Sea Radish / Edible / Spring / Summer
Brassicaceae or Cruciferae
Europe, including Britain, from Scandanavia to the mediteranean and Black sea. It grows on the coast line, preferring sandy and stony shorelines just above the driftwood line.
Raphanus Maritima is a BIENNIAL growing 0.8 m (2ft 7in) It the first year only a rosette of leaves forms, with flowers and seeds coming in the second year
Leaves – long up to 30cm) and divided into lots of rounded lobes coming off the central vein, which is often a pinkish-red colour. They grow in a rosette and are very rough textured.
Flowers – The flowers are cross-shaped with 4 bright yellow petals, similar to its relatives in the cabbage family. The seed pods are a very distinctive shape, with 2 or 3 distinct ‘peas’ and a long tapering end.
Stems – are thin and spindly, growing to around 1m and branching to hold a cloud of small flowers
Photo Credit James K. Lindsey https://commons.m.wikimedia.org/wiki/File:Raphanus.raphanistrum.-.lindsey.jpg#mw-jump-to-license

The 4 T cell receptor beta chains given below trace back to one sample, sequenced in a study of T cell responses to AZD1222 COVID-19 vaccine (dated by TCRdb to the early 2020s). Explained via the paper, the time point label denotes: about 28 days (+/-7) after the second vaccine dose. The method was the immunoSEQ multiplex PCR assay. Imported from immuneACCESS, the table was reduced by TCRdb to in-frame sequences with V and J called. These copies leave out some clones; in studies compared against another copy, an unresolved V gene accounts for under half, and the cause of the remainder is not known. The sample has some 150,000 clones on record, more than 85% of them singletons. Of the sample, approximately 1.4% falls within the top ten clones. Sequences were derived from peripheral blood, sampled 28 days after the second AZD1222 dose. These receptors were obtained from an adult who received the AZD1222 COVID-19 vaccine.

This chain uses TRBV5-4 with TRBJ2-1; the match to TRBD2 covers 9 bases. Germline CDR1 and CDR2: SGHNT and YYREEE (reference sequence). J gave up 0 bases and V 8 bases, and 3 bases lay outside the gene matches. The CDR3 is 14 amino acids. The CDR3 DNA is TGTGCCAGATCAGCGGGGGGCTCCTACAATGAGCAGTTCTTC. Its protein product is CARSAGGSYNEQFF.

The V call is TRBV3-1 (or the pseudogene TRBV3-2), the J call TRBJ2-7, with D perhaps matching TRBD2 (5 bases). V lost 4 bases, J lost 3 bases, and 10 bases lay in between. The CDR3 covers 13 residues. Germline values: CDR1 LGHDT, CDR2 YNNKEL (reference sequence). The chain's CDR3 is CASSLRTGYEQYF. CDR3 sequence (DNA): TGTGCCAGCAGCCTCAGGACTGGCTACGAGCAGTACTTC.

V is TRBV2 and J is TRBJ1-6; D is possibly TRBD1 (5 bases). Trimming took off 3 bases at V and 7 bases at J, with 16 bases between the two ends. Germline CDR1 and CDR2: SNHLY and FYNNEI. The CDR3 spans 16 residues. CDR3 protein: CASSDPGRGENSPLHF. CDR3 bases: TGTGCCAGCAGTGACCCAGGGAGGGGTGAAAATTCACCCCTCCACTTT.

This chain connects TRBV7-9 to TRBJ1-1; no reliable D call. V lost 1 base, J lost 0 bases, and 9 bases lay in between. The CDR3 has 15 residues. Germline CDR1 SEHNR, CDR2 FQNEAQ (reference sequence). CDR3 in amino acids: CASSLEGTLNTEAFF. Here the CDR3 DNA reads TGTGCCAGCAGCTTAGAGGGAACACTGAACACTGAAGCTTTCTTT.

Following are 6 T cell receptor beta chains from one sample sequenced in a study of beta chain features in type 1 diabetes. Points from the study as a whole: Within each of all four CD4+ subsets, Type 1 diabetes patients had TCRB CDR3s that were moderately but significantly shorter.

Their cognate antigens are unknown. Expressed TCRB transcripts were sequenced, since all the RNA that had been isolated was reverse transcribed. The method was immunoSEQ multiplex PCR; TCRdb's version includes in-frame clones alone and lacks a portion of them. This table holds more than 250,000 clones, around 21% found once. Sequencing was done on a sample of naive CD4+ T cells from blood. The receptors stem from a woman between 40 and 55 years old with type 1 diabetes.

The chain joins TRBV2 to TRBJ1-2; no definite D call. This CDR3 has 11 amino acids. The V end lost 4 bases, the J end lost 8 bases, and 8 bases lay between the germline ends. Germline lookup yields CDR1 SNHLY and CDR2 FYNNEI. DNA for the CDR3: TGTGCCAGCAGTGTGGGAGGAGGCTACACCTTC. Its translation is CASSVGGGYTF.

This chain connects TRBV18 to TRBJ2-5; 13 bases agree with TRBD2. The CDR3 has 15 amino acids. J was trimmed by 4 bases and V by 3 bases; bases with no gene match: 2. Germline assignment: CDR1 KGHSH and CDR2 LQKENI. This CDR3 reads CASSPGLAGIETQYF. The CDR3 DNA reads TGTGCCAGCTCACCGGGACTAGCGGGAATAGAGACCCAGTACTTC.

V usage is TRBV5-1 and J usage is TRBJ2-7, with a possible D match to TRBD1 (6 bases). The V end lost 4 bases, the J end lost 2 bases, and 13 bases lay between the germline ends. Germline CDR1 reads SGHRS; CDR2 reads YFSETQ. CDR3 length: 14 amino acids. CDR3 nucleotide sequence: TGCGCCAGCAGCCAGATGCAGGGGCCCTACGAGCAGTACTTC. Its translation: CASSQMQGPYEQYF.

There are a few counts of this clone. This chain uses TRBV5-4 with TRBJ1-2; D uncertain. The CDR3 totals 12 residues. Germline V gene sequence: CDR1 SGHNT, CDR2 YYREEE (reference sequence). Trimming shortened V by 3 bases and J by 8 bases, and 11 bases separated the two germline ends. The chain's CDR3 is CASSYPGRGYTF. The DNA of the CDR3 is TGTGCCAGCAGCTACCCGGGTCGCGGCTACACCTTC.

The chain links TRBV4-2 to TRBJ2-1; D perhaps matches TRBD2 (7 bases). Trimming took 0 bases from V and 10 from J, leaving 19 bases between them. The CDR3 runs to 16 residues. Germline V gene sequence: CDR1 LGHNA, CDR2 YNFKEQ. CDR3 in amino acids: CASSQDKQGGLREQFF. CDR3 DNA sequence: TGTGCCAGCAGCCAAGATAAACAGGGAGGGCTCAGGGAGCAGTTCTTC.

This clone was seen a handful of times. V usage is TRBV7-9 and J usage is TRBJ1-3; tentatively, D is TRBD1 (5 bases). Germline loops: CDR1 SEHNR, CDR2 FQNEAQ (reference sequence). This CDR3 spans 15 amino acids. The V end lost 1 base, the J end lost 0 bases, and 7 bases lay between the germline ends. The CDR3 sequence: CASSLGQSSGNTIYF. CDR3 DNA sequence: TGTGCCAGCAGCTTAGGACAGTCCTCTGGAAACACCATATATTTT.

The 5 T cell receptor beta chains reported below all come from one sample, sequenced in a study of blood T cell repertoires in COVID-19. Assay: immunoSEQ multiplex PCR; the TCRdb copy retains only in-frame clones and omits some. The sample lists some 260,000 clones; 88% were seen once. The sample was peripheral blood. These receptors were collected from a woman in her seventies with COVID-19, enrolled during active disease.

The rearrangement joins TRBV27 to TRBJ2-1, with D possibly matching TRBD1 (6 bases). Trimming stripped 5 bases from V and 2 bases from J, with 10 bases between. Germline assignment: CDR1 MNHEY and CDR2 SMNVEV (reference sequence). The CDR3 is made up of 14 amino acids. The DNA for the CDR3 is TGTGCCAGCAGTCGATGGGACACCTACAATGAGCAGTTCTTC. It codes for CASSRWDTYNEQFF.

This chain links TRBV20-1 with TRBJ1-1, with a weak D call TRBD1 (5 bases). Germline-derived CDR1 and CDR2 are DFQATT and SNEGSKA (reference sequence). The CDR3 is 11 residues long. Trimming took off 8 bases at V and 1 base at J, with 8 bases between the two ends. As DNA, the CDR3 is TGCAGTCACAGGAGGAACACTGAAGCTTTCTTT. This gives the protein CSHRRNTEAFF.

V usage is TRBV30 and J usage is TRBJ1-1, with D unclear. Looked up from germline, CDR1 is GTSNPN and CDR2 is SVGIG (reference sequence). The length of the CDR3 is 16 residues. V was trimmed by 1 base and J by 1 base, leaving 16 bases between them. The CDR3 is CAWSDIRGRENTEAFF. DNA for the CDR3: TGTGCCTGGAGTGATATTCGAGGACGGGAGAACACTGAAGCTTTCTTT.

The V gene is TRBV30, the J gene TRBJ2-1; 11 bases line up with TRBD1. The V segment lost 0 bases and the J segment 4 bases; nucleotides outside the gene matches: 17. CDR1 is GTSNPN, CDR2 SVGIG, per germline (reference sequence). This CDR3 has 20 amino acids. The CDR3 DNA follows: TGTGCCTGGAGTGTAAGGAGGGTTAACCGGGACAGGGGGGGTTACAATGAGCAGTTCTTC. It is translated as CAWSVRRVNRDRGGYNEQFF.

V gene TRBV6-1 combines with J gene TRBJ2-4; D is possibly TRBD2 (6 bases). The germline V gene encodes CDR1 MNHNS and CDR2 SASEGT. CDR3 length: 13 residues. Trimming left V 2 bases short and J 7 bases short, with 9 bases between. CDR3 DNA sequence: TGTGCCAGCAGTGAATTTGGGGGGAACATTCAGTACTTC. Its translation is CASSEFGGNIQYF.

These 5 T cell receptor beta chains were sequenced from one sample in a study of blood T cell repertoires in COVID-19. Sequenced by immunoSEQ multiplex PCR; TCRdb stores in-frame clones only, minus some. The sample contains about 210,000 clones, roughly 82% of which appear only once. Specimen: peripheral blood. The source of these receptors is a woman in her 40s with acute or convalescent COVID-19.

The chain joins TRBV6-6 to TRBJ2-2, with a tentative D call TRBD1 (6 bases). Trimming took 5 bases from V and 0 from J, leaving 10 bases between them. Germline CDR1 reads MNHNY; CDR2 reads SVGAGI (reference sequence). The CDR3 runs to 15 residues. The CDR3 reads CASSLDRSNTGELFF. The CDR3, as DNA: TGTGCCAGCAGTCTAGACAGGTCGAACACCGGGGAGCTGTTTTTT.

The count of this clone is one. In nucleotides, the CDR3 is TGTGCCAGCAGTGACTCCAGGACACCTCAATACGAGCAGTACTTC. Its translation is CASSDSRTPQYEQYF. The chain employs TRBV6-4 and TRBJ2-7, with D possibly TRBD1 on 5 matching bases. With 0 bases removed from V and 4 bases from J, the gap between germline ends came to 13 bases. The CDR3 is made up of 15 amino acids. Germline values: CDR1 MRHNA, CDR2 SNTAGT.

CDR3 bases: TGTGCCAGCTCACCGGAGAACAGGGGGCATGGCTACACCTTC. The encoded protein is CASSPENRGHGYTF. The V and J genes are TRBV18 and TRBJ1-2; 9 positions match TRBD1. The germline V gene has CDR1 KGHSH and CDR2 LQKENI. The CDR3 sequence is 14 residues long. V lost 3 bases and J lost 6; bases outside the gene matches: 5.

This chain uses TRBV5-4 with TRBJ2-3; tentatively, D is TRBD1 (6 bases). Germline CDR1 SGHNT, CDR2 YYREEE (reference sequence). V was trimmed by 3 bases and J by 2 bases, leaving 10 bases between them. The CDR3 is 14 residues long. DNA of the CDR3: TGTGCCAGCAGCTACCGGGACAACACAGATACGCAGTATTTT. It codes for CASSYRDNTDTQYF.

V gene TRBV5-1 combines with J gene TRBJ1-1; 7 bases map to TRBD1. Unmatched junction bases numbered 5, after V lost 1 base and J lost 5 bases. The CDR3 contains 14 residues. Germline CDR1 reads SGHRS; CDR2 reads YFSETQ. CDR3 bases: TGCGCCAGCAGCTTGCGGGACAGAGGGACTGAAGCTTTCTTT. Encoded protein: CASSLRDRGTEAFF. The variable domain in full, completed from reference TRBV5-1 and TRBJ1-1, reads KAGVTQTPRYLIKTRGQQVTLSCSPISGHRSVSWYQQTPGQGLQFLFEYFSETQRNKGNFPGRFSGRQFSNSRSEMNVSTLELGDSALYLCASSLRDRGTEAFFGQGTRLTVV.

Copyright Sam Webster
The whole plant is hot and peppery tasting, a bit like cultivated radishes, wasabi and a hint of cabbages. Young leaves, flowers and young seed pods can be eaten raw or cooked. When the seed pods mature and harden too much to eat raw, they seeds can be ground and used as a spice, like mustard seeds. The leaves can be added to salads, blitzed into a spicy sauce or mixed with other leaves and cooked as a potherb. The flowers can be sprinkled on a salad for a peppery kick, and the root can be used as a substitute for horseradish.
None known, although the closely related Wild Radish has some history being used for skin complaints
None known. Consuming large amounts could irritate the mouth and intestines
Appears in early spring, before many other greens. It is in flower from May to November
It is very similar to wild radish ( raphanus raphanistrum) ,which has white or pink flowers rather than yellow. The two can pollinate each other and form hybrids. The flowers and leaves could be mistaken for others in the cabbage family, but all of them are edible .